Spinal cord blood supply

The blood supply to the spinal cord is carried out by the anterior and paired posterior spinal arteries, as well as by the radicular-spinal arteries.

Located on the anterior surface of the spinal cord, the artery begins from two vertebral arteries and branches (called the spinal arteries) that extend from the intracranial part of the vertebral arteries, which soon merge and form a common trunk that runs down along the anterior groove of the ventral surface of the spinal cord.

Two posterior spinal arteries, starting from the vertebral arteries, run along the dorsal surface of the spinal cord directly at the posterior roots: each artery consists of two parallel stems, one of which is located medially, and the other – lateral to the posterior roots.

Spinal arteries from the vertebral arteries supply blood only 2-3 upper cervical segments, throughout the rest of the length, the spinal cord is nourished by the radicular-spinal arteries, which in the cervical and / thoracic regions receive blood from the branches of the vertebral and ascending cervical arteries (subclavian artery system) , and below – from the intercostal and lumbar arteries extending from the aorta. From the intercostal artery, the dorsal-spinal artery departs, which is divided into the anterior and posterior radicular-spinal arteries. The latter, having passed through the intervertebral foramen, go along with the nerve roots. Blood from the anterior radicular arteries enters the anterior spinal artery, and from the posterior to the posterior spinal artery.

The anterior radicular arteries are smaller than the posterior ones, but they are larger. The number of arteries varies from 4 to 14 (usually 5-8). In the cervical spine, in most cases, there are 3. The upper and middle parts of the thoracic spinal cord (from D3 to D8) are fed by 2-3 thin anterior radicular arteries.
The lower thoracic, lumbar and sacral parts of the spinal cord are supplied with 1-3 arteries. The largest of them (2 mm in diameter) is called the lumbar thickening artery or Adamkevich’s artery. Switching off the artery of the lumbar thickening gives a characteristic clinical picture of a spinal cord infarction with severe symptoms. Starting from the 10th, and sometimes from the 6th thoracic segment, it feeds the entire lower part of the spinal cord. Adamkevich’s artery enters the spinal canal usually with one of the roots from D8 to L4, more often from the X, XI or XII thoracic root, in 75% of cases – on the left and in 25% – on the right.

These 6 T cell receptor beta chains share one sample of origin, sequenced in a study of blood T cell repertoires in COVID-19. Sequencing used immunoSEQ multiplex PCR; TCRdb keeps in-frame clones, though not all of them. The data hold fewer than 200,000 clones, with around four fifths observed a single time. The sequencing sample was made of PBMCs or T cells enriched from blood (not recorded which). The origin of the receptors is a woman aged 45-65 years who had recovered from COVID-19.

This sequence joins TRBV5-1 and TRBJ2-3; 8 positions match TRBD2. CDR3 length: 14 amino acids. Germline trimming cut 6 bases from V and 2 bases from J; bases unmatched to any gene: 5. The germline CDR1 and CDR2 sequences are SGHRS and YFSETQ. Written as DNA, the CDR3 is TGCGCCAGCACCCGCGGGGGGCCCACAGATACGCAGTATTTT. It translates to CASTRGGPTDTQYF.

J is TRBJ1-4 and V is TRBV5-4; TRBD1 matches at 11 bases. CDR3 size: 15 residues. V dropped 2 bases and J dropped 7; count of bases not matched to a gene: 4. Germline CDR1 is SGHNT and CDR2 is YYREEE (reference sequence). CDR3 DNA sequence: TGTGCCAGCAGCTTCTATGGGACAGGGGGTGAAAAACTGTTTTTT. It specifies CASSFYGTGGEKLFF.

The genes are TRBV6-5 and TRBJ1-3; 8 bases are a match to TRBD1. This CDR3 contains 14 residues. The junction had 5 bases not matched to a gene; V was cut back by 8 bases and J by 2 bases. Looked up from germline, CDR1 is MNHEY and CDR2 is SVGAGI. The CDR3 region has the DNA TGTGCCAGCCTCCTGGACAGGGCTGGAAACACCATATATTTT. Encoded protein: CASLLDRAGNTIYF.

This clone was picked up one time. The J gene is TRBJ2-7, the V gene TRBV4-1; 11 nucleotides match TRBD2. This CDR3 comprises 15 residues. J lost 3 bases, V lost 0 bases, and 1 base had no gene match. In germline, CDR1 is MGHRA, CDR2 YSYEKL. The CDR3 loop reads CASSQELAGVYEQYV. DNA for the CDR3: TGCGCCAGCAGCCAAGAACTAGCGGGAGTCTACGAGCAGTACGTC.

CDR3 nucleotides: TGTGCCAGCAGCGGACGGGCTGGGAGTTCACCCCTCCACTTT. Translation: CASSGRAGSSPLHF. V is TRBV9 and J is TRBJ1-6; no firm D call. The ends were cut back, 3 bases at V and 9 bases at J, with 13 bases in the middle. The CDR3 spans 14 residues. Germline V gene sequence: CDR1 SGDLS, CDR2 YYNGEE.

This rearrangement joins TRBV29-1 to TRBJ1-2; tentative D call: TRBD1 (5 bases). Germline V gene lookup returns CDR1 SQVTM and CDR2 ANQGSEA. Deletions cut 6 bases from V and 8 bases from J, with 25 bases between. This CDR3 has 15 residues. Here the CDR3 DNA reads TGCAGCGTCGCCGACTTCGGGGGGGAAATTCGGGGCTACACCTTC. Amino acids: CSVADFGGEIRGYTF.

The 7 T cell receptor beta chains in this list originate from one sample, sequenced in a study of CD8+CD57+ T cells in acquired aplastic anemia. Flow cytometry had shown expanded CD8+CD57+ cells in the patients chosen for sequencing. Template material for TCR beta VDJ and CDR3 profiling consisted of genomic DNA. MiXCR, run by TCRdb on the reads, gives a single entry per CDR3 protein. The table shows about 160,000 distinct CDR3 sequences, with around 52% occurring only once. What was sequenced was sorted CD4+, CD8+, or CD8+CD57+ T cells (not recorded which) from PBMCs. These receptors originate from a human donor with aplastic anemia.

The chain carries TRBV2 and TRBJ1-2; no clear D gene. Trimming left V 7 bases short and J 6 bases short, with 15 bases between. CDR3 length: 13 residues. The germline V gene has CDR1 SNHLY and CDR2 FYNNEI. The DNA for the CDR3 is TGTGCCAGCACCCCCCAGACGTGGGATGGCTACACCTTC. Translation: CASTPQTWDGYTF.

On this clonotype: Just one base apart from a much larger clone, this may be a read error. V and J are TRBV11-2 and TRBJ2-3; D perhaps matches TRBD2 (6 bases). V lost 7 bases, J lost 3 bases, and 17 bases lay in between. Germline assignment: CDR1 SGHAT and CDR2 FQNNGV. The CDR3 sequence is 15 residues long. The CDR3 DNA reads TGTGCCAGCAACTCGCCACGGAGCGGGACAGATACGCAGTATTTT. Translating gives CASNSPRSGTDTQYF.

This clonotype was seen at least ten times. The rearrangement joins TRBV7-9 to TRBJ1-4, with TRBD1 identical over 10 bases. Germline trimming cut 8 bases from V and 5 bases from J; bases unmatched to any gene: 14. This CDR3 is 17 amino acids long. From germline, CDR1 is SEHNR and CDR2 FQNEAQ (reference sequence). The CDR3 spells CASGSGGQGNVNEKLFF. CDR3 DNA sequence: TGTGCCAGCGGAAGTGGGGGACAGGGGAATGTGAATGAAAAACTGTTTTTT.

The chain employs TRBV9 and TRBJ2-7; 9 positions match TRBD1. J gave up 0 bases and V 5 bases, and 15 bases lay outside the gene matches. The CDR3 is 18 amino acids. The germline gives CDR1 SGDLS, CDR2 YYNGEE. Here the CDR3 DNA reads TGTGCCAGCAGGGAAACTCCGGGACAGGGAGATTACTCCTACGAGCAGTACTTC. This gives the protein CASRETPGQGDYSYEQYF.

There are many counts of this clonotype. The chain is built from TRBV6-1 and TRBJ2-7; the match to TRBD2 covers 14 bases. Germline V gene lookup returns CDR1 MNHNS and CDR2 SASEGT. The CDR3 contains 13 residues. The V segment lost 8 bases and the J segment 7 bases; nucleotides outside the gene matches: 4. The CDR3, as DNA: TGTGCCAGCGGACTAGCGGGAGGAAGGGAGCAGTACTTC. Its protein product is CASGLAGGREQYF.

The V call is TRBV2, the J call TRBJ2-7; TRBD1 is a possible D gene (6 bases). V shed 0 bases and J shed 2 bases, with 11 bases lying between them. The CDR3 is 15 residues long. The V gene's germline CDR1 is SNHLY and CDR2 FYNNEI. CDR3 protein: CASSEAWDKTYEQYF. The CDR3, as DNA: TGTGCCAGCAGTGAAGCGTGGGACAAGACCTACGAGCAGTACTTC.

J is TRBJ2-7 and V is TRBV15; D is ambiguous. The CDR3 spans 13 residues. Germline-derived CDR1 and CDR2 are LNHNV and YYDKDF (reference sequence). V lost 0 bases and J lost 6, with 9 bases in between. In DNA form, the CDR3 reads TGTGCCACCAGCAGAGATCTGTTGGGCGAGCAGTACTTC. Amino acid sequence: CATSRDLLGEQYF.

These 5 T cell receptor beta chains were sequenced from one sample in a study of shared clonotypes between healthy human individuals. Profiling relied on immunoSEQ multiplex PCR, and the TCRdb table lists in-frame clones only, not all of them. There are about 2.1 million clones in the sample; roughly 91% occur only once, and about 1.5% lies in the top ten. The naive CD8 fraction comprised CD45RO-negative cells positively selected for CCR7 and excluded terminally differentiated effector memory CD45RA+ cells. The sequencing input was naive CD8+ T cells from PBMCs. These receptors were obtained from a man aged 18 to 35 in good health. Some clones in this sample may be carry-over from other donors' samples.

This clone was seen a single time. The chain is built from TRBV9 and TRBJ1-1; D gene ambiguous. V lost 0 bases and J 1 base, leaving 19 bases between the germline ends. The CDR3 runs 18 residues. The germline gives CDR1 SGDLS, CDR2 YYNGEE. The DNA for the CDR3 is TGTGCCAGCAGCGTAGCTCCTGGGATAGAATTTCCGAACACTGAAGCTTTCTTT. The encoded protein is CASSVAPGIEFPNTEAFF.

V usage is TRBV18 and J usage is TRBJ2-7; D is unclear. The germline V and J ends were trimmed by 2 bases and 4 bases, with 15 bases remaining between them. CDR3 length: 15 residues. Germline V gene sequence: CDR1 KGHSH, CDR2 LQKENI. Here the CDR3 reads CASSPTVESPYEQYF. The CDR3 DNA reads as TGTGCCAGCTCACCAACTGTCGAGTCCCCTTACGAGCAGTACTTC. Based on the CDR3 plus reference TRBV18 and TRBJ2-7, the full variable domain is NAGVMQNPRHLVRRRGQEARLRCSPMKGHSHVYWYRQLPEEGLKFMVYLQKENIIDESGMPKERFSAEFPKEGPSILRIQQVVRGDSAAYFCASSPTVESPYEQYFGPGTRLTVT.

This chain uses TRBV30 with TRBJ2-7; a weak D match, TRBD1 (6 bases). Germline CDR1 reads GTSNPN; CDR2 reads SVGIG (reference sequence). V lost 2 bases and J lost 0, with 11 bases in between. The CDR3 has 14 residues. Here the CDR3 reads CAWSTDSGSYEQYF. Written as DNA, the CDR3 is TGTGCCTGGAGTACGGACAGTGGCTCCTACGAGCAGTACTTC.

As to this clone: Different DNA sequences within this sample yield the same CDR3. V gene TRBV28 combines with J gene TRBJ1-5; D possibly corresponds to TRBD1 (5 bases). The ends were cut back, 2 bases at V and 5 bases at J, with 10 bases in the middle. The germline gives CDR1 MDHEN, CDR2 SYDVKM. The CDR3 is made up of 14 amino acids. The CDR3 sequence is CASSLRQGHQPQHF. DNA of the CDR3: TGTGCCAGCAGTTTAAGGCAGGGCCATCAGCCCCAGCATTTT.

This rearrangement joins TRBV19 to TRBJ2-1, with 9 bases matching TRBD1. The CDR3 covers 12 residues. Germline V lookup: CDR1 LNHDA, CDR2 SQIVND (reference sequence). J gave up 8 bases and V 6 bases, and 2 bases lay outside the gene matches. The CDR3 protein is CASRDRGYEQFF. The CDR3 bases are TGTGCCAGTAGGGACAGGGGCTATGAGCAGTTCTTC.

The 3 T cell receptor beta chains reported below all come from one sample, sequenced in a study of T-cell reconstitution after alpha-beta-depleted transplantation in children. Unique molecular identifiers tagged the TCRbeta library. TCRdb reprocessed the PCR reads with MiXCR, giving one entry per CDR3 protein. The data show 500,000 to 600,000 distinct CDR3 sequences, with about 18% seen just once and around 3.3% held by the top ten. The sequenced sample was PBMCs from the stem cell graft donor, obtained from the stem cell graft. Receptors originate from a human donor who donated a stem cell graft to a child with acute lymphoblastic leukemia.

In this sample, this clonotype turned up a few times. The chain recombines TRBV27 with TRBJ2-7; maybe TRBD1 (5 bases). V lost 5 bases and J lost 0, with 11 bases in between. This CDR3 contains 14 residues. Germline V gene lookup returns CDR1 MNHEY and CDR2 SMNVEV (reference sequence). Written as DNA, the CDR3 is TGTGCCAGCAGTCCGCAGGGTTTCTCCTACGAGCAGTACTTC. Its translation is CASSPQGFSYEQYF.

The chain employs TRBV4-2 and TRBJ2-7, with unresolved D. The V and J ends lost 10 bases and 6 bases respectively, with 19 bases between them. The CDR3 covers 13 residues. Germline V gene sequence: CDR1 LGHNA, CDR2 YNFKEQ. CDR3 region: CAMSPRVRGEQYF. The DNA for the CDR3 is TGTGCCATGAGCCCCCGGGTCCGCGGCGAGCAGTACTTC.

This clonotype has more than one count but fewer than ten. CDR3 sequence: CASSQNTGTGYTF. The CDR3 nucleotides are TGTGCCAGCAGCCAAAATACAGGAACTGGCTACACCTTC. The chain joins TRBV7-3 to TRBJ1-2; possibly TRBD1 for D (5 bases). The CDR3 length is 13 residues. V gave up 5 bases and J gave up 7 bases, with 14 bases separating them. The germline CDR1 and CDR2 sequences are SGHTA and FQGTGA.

In some cases, in addition to Adamkevich’s artery, small arteries are found entering from the VII, VIII or IX root, and an artery entering from the V lumbar or I sacral root, supplying the cone and epicone of the spinal cord.
This is the Degrozh-Gotteron artery. There are about 20 posterior radicular arteries; they are smaller in caliber than the front ones.

A large number of “central arteries” depart from the anterior spinal artery at a right angle, which run along the anterior spinal groove and, near the anterior gray commissure, enter the substance of the spinal cord, either in the right or in its left half. The central arteries feed the anterior horns, the base of the posterior horns, Clark’s columns, the anterior columns, and most of the lateral columns of the spinal cord. Thus, the anterior spinal artery supplies approximately 4/5 of the spinal cord diameter.

The branches of the posterior spinal arteries enter the region of the posterior horns and feed, besides them, almost entirely the posterior columns and a small part of the lateral columns.

Both posterior spinal arteries are connected to each other and to the anterior spinal artery using the horizontal arterial trunk,
which run along the surface of the spinal cord and form a vascular ring around it – Vasa corona. Perpendicularly from this ring, multiple trunks extend into the spinal cord. Inside the spinal cord, between the vessels of the adjacent segments, as well as between the vessels of the right and left sides, there are abundant anastomoses, from which the capillary network is formed, which is thicker in the gray matter than in the white.

The spinal cord has a highly developed venous system. The veins draining the anterior and posterior parts of the spinal cord have a “watershed” approximately in the same place as the arteries. The main venous canals, which receive the blood of the veins from the spinal cord, run in the longitudinal direction similar to the arterial trunks. At the top, they connect to the veins of the base of the skull, forming a continuous venous tract. The veins of the spinal cord also have a connection with the venous plexuses of the spine, and through them – with the veins of the body cavities.

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